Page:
Injection #3

Story by
Art by
Declan Shalvey
Colors by
Jordie Bellaire
Letters by
Cover by
Image Comics

"Injection" #3 continues its curious path forward, as Warren Ellis, Declan Shalvey and Jordie Bellaire give us a comic about strange happenings that blend technology, folklore and perhaps something in-between into a general sense of weirdness. While the comic hasn't outright given us any answers on what's going on or what the Injection is, there are enough clues to potentially have an answer; of course, whether that answer is correct is another matter entirely.

"Injection" #3 once more mixes the present -- Maria Killbride puzzling out what to do with the mess that an archaeologist helped create, Brigid Roth preparing for a consultation and Robin Morel trying to avoid becoming a Cunning Man -- with the past, which sees more of the initial meeting of the Cultural Cross-Contamination Unit. It's a deliberate dribbling out of information; we now know what strangeness is centered around the missing archaeologist and that it's connected to the Injection. It's enough to make sure that the book isn't just spinning its wheels and continues to lure the reader down its path.

That said, the storytelling that truly stands out is what Shalvey and Bellaire accomplish in the visuals. There's an amazing sequence where Robin starts a phone conversation sprawled on a hotel bed. As he's talking, he begins to sit up as he starts to notice what observant readers have picked up; the panels are getting darker, and his surroundings slowly are getting replaced with a dank forest until only the phone and a window remain. It's an incredible looking series of panels and pages; as a flock of birds takes off, the foreboding gets stronger and stronger. Shalvey has created a distinctly uninviting forest, and Bellaire colors it in dark greens and grays, so that it's still recognizably a forest but one that screams "Run away!" rather than "Come visit!" When Robin tells the spirit of the forest that he's not helping, the end result is a jaw-dropping two-page spread. Shalvey and Bellaire have created hundreds (if not thousands) of leaves that explode across the scene, the mystical forest burning off in an expanse of bright white light. Not only is it dramatic, but it ends the scene perfectly. Ellis doesn't need to revisit Robin again this issue to show us that he's back in his normal hotel room; the intent is crystal clear, even as we can't help but stop and examine every last leaf to see the immense amount of detail put into every single one. "Injection" #3 is an amazing-looking comic, and this is just one of the many reasons why.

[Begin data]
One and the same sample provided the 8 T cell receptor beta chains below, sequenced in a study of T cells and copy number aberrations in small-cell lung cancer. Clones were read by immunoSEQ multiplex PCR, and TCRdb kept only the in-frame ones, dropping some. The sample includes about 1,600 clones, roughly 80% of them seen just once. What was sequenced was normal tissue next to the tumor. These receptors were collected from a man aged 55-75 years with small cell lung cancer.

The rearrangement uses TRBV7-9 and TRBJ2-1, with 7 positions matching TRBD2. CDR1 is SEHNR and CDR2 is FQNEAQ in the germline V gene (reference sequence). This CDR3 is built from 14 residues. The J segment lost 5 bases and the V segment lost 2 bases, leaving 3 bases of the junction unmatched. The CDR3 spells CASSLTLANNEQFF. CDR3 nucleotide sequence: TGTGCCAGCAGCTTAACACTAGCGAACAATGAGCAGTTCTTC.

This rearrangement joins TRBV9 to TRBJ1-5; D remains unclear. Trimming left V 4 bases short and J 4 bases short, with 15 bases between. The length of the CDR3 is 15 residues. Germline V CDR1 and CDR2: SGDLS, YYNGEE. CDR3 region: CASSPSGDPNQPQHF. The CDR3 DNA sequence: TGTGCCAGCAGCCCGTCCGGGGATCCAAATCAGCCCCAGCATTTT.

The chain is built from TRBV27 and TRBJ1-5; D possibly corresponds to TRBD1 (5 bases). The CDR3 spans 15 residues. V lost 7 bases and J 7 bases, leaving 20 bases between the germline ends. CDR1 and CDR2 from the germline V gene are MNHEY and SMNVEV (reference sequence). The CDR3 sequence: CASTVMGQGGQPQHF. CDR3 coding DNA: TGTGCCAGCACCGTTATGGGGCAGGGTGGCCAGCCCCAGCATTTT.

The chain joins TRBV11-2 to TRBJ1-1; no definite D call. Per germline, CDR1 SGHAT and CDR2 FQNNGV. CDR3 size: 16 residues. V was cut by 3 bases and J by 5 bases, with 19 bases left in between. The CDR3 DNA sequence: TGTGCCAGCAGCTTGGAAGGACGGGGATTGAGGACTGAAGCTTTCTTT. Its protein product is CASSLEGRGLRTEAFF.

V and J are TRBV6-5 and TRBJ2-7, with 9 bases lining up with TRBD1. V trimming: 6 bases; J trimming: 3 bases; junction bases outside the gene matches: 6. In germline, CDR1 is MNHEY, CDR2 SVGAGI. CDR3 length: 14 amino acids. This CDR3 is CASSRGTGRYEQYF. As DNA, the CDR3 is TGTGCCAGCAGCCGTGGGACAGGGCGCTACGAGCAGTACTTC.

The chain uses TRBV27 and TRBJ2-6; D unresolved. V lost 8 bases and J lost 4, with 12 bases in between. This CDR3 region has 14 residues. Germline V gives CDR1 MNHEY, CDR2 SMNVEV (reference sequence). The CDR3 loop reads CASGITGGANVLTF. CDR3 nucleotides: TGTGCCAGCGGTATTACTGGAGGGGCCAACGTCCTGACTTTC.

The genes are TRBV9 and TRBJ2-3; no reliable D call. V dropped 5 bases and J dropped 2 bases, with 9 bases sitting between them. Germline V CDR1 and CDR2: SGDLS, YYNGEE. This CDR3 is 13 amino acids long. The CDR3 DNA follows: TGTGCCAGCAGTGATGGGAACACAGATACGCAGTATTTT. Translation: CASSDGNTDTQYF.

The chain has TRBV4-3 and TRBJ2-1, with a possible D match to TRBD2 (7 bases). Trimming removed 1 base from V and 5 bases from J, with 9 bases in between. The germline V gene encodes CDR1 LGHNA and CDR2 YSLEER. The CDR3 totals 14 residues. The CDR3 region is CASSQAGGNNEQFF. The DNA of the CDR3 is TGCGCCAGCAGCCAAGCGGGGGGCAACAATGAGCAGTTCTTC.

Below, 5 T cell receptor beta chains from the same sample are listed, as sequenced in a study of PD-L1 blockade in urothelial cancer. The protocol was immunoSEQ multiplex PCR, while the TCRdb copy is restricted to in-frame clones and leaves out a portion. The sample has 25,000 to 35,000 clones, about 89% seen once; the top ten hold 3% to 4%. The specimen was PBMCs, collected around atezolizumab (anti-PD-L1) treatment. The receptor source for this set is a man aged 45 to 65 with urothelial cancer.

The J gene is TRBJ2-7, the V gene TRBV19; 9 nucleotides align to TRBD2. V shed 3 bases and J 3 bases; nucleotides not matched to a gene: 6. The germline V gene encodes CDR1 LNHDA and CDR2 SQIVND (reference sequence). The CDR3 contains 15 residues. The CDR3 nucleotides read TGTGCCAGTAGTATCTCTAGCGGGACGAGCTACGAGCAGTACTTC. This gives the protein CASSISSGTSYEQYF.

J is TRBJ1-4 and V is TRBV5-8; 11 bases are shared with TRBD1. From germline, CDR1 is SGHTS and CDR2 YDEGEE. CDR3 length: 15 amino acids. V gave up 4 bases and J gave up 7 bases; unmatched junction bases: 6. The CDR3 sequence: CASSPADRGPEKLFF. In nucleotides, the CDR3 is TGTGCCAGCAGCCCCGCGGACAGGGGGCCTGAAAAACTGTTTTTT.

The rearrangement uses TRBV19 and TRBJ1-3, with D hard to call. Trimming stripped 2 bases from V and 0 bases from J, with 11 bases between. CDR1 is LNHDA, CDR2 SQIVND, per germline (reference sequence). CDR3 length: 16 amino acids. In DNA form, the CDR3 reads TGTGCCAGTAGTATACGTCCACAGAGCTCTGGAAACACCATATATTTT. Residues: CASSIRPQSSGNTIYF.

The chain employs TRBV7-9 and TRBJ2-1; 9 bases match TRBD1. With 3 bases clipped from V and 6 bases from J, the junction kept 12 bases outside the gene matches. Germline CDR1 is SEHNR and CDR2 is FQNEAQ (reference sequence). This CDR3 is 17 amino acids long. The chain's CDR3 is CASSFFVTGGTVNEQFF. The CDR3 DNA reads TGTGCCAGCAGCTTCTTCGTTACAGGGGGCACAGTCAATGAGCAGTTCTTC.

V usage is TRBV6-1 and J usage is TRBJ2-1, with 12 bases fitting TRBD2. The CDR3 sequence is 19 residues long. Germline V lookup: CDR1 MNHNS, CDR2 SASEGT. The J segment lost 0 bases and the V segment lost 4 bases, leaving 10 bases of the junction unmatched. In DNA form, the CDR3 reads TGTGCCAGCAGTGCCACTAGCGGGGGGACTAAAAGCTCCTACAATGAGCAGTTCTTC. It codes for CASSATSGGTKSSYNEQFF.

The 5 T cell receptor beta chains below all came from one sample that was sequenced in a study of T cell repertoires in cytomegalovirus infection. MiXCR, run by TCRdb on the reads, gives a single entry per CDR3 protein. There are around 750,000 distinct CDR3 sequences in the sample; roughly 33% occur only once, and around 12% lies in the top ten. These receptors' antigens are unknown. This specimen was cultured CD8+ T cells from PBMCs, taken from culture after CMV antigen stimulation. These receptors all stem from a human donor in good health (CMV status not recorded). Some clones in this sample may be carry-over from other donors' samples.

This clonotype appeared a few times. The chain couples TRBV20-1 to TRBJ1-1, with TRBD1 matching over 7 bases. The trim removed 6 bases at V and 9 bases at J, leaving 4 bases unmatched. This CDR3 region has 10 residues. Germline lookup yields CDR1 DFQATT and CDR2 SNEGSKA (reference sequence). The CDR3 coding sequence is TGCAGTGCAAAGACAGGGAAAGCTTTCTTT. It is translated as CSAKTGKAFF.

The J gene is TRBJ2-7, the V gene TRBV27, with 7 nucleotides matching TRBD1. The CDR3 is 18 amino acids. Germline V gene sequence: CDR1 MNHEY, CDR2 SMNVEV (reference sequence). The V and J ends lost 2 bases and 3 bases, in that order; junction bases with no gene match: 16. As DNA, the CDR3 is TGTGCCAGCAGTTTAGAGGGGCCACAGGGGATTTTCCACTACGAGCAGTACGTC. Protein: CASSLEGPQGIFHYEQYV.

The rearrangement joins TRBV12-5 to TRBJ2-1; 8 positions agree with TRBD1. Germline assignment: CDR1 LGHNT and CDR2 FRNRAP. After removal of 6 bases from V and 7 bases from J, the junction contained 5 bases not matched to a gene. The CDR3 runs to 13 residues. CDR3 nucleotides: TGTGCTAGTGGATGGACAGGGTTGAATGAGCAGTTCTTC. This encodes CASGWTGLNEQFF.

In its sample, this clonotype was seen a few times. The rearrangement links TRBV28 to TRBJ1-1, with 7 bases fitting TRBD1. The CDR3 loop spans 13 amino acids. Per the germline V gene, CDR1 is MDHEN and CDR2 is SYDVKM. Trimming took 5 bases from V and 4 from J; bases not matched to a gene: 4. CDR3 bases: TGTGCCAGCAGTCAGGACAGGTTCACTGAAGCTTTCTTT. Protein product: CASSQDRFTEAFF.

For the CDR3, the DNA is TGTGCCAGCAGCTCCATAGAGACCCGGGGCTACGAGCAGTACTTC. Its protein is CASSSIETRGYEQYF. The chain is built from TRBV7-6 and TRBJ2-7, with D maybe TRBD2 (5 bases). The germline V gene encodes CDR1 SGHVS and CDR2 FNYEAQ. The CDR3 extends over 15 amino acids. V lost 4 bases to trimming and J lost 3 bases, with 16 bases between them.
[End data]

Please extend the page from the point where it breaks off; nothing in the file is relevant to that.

As mentioned before, there might be enough information to make a couple of guesses as to what's happening within this series at this point. It's a reasonable to connect the dots between the Injection's logo appearing on computer screens, Robin's comment that the Injection is unable to create anything new and is just playing with old stories and Brigid's having created an artificial intelligence sometime before the CCCU was created. What's nice is that, even if Ellis has something completely different in mind on the Injection's nature, the fact that we have enough of a fully-realized world to make these guesses three issues in says that the pieces of information released are starting to add up to something (even if it's just a false path).

Ultimately, that's what keeps me coming back for more. I'm enjoying the guessing game even as another portion is revealed. Wherever "Injection" is ultimately headed, it's a lot of fun getting there. This is the sort of series where you could pick up this issue as your first taste, but understand that backtracking to scoop up #1-2 as well will result in a stronger experience. Ellis, Shalvey and Bellaire are doing something crazy and fun here and, once the first story arc is completed, I suspect that the greater whole will be that much stronger as a fully-assembled construction. That's definitely the case up until now; bring on "Injection" #4, please.

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